Nothing retiring about retirement. Senior-citizen centers, like the one in Milton, Fla., provide older Americans with hot meals -- as well as activity and companionship
MOST of the 60 or so older Americans in the hall are singing: ``Count your blessings, one by one.'' Few use hymnals; they know the verses by heart. Some of the voices are off key. But there is no shortage of enthusiasm as they belt out one hymn after another, led by an elderly pianist and several elderly singers.Skip to next paragraph
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This is not a church meeting. It's one of the daily events at the senior center in this rural town in the Florida panhandle. Soon, a hot lunch will be served.
But senior centers like this one offer ``much more than a hot meal,'' says Bob Cosby, coordinator of the National Institute of Senior Centers, a part of the National Council on the Aging. They also provide recreation, exercise, lectures, and, most of all, companionship and friendship.
Each day, 3 million to 4 million older Americans across the nation go to a local senior center. Of about 8,000 centers in the United States, many also offer medical assistance, physical therapy, transportation, and calls to shut-ins, Mr. Cosby says.
The centers are a way for older Americans to stay more active, get out of their homes once a day, and have fun. Many come looking for companions, someone special in their life, he says.
``A lot of people can't afford a condominium-type environment,'' Cosby says. Senior centers offer a cheaper alternative for activity and social contact, although they are open to people of all income levels.
The nutritional programs at senior centers are federally funded, too, but the number of centers is much fewer than he'd like to see, Cosby says. Meals are free, but diners are asked to make a small donation. In Milton, where many participants live on low incomes, donations range from a few pennies to an occasional $20 bill.
The seniors here, seated on metal folding chairs at long tables, drink refreshments from disposable cups. Three overhead fans help fight the heat. The crowd is integrated in an area that, like many places, at one time saw few interracial gatherings.
``It just suits me here,'' says K. Novie Strickland, 83, a former farmer from Alabama dressed in clean, blue coveralls. ``I'm happy. I have plenty to eat. I'm here among my friends; I make friends.'' A few minutes earlier he'd sliced a piece of onion and laid it beside the lunch plate of Minnie Rivenbark, who likes onion with her meals.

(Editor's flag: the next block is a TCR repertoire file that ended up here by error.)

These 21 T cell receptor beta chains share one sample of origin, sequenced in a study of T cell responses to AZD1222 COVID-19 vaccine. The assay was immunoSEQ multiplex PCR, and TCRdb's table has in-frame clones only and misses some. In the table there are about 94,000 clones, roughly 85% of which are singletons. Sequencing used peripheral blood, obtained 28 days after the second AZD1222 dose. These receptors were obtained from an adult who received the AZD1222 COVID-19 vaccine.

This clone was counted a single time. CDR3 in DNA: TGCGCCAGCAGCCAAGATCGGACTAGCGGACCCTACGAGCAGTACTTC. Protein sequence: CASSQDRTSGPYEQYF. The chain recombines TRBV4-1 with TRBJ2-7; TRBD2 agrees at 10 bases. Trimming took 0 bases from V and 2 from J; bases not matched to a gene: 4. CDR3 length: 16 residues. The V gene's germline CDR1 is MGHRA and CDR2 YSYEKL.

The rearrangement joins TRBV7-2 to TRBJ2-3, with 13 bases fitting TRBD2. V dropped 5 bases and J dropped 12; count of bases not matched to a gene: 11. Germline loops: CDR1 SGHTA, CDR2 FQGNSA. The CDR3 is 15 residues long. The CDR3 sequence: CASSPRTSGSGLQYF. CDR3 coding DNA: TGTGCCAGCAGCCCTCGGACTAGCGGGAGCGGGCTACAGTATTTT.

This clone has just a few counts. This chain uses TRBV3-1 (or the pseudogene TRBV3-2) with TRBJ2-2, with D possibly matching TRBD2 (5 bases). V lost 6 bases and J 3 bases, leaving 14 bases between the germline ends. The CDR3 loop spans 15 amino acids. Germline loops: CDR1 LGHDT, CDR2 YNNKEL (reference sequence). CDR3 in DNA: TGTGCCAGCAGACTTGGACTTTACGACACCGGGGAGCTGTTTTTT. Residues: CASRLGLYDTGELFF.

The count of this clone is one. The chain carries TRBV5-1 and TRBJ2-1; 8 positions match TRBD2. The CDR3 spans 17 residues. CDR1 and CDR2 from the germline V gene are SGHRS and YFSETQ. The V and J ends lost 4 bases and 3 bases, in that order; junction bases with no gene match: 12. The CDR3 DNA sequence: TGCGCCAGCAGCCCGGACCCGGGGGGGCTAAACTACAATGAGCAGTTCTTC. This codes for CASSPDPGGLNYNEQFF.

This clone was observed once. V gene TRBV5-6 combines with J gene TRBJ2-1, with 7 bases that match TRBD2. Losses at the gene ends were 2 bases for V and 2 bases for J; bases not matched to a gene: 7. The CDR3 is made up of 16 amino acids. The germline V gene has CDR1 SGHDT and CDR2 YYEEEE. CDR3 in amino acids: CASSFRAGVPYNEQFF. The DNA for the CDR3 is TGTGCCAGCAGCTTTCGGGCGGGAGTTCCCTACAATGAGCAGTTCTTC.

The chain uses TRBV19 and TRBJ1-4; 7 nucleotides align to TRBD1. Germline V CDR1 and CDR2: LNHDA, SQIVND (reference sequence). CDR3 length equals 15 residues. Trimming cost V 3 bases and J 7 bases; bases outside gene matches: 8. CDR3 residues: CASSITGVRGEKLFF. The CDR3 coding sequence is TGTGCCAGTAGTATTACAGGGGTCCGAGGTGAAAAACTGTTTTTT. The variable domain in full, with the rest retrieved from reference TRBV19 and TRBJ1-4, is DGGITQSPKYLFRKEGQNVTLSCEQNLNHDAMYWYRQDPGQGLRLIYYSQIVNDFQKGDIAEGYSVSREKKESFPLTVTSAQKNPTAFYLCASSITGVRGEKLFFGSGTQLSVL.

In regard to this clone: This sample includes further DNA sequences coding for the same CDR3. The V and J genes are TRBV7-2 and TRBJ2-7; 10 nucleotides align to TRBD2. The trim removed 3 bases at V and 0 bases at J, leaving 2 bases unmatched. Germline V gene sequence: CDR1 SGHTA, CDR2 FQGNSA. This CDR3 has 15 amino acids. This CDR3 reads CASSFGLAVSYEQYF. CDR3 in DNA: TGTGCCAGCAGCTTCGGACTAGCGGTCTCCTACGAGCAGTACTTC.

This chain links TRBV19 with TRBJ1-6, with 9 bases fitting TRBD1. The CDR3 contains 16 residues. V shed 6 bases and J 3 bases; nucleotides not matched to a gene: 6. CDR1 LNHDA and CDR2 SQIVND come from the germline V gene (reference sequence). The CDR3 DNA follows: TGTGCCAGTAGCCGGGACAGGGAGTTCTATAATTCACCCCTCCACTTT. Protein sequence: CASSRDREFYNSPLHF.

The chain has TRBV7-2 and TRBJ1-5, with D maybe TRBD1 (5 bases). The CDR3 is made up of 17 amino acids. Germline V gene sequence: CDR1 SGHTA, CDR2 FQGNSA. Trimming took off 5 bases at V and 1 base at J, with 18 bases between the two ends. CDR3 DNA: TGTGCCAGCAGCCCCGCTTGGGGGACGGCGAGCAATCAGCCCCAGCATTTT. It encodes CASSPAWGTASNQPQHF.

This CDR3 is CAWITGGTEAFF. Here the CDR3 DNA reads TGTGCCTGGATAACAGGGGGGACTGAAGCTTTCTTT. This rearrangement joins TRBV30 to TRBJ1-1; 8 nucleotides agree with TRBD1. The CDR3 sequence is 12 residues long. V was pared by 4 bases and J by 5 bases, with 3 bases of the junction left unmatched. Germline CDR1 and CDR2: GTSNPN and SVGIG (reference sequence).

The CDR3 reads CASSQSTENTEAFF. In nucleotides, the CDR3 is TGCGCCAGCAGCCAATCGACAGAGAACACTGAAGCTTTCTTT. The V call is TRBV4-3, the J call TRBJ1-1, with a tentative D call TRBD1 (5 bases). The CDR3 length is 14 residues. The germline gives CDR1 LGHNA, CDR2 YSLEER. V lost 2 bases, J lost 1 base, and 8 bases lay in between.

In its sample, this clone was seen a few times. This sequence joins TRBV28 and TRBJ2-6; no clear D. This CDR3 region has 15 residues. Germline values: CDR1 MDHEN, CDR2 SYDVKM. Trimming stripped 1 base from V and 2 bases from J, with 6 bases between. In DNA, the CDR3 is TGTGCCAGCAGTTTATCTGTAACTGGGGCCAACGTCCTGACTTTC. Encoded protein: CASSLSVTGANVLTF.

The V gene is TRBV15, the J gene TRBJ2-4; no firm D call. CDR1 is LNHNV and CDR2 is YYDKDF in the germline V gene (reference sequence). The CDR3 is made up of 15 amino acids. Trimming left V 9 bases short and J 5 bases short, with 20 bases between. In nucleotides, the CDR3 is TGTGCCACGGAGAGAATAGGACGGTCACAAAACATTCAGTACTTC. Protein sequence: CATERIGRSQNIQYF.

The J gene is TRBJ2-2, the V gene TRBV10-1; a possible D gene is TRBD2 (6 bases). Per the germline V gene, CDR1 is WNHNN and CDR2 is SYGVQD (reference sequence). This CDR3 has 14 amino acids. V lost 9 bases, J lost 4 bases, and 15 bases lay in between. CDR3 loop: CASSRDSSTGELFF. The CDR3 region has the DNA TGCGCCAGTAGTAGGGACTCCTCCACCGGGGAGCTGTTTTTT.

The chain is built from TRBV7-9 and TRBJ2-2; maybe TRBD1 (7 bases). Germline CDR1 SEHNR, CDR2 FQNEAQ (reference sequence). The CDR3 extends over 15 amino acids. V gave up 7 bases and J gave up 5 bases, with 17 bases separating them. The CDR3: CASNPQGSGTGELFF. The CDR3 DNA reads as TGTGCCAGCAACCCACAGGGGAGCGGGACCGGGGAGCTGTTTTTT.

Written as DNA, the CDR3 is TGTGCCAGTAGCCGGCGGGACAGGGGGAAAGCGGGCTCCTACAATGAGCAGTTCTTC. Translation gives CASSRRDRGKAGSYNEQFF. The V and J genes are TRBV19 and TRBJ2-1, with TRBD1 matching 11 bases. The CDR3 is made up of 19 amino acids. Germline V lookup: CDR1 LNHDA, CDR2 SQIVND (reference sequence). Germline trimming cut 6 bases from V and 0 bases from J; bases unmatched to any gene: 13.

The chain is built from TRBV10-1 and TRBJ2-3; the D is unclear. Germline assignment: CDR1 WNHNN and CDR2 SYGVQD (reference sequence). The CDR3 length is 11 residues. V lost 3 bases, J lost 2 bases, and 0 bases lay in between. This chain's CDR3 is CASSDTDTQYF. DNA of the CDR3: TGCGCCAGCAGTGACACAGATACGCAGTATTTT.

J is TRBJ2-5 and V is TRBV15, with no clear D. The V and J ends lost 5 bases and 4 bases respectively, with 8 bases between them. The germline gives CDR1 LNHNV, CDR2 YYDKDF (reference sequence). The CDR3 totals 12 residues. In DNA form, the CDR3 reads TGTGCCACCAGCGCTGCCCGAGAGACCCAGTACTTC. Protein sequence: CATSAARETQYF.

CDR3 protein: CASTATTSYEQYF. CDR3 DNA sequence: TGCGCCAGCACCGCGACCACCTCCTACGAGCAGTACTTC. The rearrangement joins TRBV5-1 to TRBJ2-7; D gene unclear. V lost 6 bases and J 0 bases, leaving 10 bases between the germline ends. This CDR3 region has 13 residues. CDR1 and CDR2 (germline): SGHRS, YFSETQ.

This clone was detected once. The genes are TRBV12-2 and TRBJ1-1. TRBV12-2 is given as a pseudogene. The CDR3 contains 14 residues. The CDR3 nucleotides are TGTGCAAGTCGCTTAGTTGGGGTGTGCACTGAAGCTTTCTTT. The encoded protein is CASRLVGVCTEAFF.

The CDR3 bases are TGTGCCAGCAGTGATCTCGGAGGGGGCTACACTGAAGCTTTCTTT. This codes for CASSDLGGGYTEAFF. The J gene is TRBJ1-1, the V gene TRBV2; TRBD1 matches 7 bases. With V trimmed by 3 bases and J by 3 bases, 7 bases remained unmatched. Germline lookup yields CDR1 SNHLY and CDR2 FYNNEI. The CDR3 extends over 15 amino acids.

James Duncan, a retired carpenter, takes a seat at a table and introduces himself to a visitor. ``You'll find this is a joyous crowd, a clean crowd,'' he says. ``You ought to come to one of our senior-citizen dances. I average two dances a week.''
Senior centers can be a catalyst for older people to get out of the house, experts say. The center in Milton has helped some formerly home-bound people become active, by offering free transportation to and from the center, says Ann Spencer, executive director of the Santa Rosa County Council on Aging, which sponsors the center.
It gives the participants ``something to get up for,'' says Betty Taylor, senior- center director. ``Otherwise, they sit around in their nightgowns.''
Lizzie Jenkins, 83, has the opposite problem. She's so busy that she's supposed to be two places in one night. She sings with a local chorus and a regional chorus, and both are meeting the same evening.
Mrs. Jenkins is also a pastor's aide at her church and is active at the senior center in Milton.
``I'm into everything I can to keep me going,'' she says. ``I just love being with people. I can't, just can't sit down and do nothing.''
She claims some credit for helping break down social barriers between blacks and whites at the senior center, by encouraging people in ``loving one another.''
Mrs. Jenkins, who is separated from her husband, has just returned home from her regular weekday visit to the senior center. Today was her shopping day, and a driver from the center took her and two of her friends to and from a local mall.